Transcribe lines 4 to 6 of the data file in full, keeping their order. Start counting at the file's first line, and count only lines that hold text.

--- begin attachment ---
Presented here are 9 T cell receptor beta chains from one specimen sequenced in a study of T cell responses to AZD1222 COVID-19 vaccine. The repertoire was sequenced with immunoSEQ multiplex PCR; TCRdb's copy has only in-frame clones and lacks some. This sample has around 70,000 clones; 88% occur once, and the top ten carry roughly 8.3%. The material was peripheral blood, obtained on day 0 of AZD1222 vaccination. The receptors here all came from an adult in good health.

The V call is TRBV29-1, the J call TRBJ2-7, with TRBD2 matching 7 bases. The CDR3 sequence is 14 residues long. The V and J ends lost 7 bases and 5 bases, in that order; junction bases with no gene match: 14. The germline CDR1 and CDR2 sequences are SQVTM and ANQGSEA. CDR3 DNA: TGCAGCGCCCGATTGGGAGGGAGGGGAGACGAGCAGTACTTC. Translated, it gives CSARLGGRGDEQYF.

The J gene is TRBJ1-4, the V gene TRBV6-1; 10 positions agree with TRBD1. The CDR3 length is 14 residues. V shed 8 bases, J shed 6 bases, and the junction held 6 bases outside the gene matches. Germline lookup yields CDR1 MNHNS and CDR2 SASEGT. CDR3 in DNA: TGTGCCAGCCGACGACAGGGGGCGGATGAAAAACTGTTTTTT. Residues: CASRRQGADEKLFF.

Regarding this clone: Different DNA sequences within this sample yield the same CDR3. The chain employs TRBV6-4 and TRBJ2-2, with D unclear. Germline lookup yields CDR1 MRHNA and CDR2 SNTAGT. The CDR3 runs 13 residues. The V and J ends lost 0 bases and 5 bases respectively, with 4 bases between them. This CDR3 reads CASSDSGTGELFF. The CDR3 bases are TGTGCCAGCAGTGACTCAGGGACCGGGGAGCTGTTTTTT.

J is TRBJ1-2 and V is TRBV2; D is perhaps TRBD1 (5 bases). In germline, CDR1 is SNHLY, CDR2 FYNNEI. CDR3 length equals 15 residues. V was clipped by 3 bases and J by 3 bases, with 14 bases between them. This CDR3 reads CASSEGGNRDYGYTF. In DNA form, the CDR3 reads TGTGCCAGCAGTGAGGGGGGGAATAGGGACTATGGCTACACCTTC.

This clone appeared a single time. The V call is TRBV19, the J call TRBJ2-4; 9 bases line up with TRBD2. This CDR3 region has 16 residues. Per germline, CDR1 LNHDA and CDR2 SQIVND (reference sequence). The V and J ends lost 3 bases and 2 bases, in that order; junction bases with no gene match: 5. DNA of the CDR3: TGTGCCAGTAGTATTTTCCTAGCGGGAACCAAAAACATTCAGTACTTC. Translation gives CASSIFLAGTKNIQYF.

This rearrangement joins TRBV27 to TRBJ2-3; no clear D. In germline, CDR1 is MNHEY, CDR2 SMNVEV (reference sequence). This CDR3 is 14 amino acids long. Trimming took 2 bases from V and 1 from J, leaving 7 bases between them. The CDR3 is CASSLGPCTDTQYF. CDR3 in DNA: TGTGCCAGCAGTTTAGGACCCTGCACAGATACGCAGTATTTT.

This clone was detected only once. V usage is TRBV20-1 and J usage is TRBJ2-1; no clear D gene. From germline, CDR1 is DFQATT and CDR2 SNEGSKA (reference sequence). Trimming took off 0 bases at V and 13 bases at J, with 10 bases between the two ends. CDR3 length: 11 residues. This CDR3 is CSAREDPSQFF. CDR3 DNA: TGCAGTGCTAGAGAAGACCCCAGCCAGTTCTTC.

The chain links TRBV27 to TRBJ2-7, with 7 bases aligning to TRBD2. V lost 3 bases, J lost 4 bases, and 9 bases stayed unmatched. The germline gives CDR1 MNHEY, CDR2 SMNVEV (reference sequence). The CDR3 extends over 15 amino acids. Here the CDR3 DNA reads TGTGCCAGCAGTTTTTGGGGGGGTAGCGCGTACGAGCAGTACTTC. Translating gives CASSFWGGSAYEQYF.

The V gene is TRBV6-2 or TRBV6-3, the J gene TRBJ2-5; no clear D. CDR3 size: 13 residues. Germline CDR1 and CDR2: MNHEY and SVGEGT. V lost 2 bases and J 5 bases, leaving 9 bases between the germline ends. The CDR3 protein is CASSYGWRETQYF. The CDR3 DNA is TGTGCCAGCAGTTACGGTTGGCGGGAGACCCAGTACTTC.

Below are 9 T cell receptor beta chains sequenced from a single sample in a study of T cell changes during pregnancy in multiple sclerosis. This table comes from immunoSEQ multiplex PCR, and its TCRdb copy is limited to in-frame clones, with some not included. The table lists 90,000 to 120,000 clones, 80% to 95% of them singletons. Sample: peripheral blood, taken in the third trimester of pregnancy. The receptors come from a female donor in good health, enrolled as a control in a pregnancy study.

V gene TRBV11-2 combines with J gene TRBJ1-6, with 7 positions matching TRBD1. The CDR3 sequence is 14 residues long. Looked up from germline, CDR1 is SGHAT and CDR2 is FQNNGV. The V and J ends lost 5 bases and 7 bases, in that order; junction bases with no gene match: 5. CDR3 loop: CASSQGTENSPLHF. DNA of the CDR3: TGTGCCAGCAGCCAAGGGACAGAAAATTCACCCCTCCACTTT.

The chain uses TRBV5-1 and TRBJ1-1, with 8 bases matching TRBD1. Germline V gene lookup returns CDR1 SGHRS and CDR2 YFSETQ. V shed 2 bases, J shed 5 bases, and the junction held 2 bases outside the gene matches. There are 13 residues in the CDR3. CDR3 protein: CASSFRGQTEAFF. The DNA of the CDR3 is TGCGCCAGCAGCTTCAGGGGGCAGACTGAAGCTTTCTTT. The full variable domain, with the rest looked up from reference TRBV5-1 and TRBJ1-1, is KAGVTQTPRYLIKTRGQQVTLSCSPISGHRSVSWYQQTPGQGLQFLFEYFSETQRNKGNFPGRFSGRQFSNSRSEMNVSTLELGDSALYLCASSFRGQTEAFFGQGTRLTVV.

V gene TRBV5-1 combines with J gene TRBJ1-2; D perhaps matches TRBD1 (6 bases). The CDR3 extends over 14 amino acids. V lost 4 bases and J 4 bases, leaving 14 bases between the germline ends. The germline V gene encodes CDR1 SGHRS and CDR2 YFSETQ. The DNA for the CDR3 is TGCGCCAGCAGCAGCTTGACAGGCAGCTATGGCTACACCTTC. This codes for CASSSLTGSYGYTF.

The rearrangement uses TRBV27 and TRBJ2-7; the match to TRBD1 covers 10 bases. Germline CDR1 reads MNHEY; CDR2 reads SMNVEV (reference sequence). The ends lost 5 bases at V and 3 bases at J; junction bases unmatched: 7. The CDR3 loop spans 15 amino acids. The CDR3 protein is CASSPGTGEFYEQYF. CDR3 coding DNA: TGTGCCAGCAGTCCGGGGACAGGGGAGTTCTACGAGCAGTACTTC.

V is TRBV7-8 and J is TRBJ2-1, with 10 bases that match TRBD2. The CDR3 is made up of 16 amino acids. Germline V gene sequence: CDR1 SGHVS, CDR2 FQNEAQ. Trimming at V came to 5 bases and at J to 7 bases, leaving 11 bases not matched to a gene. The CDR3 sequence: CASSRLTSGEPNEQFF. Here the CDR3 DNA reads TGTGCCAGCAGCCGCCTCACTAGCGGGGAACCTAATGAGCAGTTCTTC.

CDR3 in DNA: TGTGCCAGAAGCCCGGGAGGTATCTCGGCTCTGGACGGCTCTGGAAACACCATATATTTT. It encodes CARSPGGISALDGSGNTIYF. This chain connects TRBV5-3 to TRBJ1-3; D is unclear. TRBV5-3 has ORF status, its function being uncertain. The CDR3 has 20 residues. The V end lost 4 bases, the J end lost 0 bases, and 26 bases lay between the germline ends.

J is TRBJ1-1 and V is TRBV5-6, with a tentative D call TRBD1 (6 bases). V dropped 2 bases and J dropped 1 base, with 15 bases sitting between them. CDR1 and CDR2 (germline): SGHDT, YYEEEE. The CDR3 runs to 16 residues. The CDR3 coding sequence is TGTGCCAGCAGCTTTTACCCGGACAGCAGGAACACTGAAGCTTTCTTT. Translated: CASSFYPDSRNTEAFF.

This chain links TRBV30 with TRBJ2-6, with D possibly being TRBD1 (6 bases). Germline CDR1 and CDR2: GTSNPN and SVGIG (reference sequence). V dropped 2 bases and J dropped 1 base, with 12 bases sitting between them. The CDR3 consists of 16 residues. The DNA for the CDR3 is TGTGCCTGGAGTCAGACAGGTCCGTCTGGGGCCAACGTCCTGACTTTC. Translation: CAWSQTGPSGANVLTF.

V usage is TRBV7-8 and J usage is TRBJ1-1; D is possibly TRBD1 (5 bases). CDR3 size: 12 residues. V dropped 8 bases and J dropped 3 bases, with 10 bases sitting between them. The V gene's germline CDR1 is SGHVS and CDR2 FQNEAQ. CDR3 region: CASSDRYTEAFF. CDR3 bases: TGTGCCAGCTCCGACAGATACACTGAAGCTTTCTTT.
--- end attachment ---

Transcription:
Regarding this clone: Different DNA sequences within this sample yield the same CDR3. The chain employs TRBV6-4 and TRBJ2-2, with D unclear. Germline lookup yields CDR1 MRHNA and CDR2 SNTAGT. The CDR3 runs 13 residues. The V and J ends lost 0 bases and 5 bases respectively, with 4 bases between them. This CDR3 reads CASSDSGTGELFF. The CDR3 bases are TGTGCCAGCAGTGACTCAGGGACCGGGGAGCTGTTTTTT.

J is TRBJ1-2 and V is TRBV2; D is perhaps TRBD1 (5 bases). In germline, CDR1 is SNHLY, CDR2 FYNNEI. CDR3 length equals 15 residues. V was clipped by 3 bases and J by 3 bases, with 14 bases between them. This CDR3 reads CASSEGGNRDYGYTF. In DNA form, the CDR3 reads TGTGCCAGCAGTGAGGGGGGGAATAGGGACTATGGCTACACCTTC.

This clone appeared a single time. The V call is TRBV19, the J call TRBJ2-4; 9 bases line up with TRBD2. This CDR3 region has 16 residues. Per germline, CDR1 LNHDA and CDR2 SQIVND (reference sequence). The V and J ends lost 3 bases and 2 bases, in that order; junction bases with no gene match: 5. DNA of the CDR3: TGTGCCAGTAGTATTTTCCTAGCGGGAACCAAAAACATTCAGTACTTC. Translation gives CASSIFLAGTKNIQYF.